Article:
Marvel Using Race-Based Hiring For Some Projects

Marvel is using diversity protocols for their projects, including the new Blade film.

By Faith McKay | Published

This article is more than 2 years old

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The discussion about Marvel, Phase 4, and diversity continues. Recently, The Hollywood Reporter took a closer look at the hiring process for the new Blade movie. In their article, they mentioned that there was a six-month hiring process before they found the talent for their script. Actor Mahershala Ali, who will be playing the title character, was directly involved in the long search. It was said that during this process, only Black writers were seriously considered. This was part of Marvel’s new focus on diversity moving forward with future films. 

To some extent, there has always been a conversation around diversity in the Marvel Cinematic Universe. Some point out that the lack of diversity has been one of the most problematic elements in the franchise. Others say that Phase 4 is promoting a politically correct agenda, and that’s problematic. The argument continues. 

This disagreement isn’t just focused on Marvel. It’s a Hollywood wide discussion. CBS recently committed to developing projects specifically from creators who are Black, Indigenous, or BIPOC. The commitment to more diverse writer’s rooms has been a focus over the past several years. The co-chair for the Committee of Black Writers for the Writers Guild of America West issued a public statement calling for Hollywood to hire more Black writers to tell Black stories. The Think Tank for Inclusion and Equity (TTIE) called for Hollywood to hire more Black writers “not only when creating Black characters and crafting Black stories, but for all stories.”

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With a focus on Marvel’s new Blade movie specifically, audiences have been pointing out that past Blade projects all had white creators working on their stories. This seems to imply that focusing on hiring a Black writer for this project is an insult to how white writers have told these stories in the past. It’s also widely been called racist against white people.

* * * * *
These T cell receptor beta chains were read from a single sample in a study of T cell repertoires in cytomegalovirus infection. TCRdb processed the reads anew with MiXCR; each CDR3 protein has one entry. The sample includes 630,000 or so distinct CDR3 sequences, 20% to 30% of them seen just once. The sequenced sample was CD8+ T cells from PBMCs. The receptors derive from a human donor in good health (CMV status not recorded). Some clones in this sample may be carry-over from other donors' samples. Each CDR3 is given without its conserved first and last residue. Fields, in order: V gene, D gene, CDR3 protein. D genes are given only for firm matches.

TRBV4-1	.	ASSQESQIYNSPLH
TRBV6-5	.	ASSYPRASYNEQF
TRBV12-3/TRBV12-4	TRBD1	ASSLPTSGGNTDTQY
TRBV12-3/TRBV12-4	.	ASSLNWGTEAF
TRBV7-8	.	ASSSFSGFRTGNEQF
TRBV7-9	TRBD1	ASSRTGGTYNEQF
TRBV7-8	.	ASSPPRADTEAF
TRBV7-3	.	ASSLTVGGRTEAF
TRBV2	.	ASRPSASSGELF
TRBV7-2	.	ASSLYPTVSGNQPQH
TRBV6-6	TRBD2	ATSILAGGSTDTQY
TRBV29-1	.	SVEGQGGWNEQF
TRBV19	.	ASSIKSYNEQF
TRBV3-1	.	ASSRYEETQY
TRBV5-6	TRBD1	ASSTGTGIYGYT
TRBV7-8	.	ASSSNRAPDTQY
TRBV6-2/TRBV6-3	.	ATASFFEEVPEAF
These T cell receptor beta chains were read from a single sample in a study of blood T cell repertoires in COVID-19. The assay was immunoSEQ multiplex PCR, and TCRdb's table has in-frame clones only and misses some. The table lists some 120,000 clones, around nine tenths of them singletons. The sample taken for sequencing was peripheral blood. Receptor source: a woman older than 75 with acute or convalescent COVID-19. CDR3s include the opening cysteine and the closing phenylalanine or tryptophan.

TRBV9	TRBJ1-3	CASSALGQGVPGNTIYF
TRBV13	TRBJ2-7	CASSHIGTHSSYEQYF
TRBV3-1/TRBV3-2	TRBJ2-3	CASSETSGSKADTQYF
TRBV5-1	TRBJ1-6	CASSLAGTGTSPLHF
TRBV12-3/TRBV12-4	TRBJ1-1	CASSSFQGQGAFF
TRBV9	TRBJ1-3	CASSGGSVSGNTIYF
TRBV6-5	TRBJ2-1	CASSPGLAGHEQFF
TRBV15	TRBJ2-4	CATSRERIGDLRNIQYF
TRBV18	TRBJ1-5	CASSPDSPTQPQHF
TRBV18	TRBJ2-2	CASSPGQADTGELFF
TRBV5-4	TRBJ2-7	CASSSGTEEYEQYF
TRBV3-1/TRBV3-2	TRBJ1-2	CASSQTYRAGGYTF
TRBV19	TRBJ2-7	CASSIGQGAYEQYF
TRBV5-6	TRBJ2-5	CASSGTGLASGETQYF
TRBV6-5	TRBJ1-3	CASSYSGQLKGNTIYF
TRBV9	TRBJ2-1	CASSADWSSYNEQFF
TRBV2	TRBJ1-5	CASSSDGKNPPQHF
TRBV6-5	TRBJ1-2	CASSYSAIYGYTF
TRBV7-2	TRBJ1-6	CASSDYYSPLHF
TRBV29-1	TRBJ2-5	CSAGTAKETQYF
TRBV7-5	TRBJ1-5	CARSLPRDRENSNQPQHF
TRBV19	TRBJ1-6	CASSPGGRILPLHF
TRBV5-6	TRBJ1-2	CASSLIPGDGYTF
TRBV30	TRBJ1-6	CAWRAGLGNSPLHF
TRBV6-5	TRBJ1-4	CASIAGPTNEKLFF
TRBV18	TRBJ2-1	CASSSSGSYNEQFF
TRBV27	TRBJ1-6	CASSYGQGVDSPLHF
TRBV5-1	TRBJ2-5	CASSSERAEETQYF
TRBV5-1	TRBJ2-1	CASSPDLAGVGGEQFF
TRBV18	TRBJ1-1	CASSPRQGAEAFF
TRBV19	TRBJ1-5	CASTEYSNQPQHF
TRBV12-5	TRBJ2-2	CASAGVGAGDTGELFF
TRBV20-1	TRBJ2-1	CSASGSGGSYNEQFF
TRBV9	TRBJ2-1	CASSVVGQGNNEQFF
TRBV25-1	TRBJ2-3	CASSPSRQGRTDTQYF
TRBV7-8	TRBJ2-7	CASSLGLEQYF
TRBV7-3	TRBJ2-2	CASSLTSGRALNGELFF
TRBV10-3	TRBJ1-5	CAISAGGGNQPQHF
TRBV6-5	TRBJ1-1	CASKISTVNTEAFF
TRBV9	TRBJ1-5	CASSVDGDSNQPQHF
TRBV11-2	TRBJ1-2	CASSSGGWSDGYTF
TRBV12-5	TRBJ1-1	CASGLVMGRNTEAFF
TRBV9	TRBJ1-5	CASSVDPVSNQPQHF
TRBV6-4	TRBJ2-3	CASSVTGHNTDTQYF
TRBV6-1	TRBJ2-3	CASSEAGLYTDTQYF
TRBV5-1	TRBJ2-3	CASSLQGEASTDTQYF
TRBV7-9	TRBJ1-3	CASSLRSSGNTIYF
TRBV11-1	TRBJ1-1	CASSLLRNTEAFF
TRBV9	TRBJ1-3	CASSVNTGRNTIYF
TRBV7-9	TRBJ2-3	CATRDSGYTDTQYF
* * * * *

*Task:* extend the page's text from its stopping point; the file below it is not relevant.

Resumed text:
The outcries against diverse hiring practices seem likely to continue for a long time as studios like Marvel continue to make progressive choices toward more diverse stories. It took Marvel a long time to make a movie like Black Panther part of the Marvel Cinematic Universe. Once they did, the project was a huge success. Black Panther pulled in $1.344 billion at the box office. With successes like that behind them, studios may be more willing to listen to demands for Black writers to tell Black stories. The Black Panther movie had a Black writer and director in Ryan Coogler. 

For Blade, Marvel found their scriptwriter in Stacy Osei-Kuffour. Previously, she has been a New York playwright. For film, she worked on the Watchmen series for HBO. This means she has superhero credentials behind her, which is likely one of the things that made her stand out the most for this project. She also worked on Hulu’s Pen15, Amazon’s Hunters, and won a Writer’s Guild of America Award for best new series. So, she is definitely a qualified Black woman writer. She will be the first Black woman to write a script for Marvel. Recently, the studio hired their first Black woman director in Nia DaCosta for Captain Marvel 2

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Will the controversy around hiring Black writers to tell Black stories influence Marvel’s decisions moving forward? That will likely have a lot to do with how well their titles perform. Black Panther was a success. The team behind the new Blade project are likely aware of the pressure on them as studios watch to see how the story resonates with audiences. 

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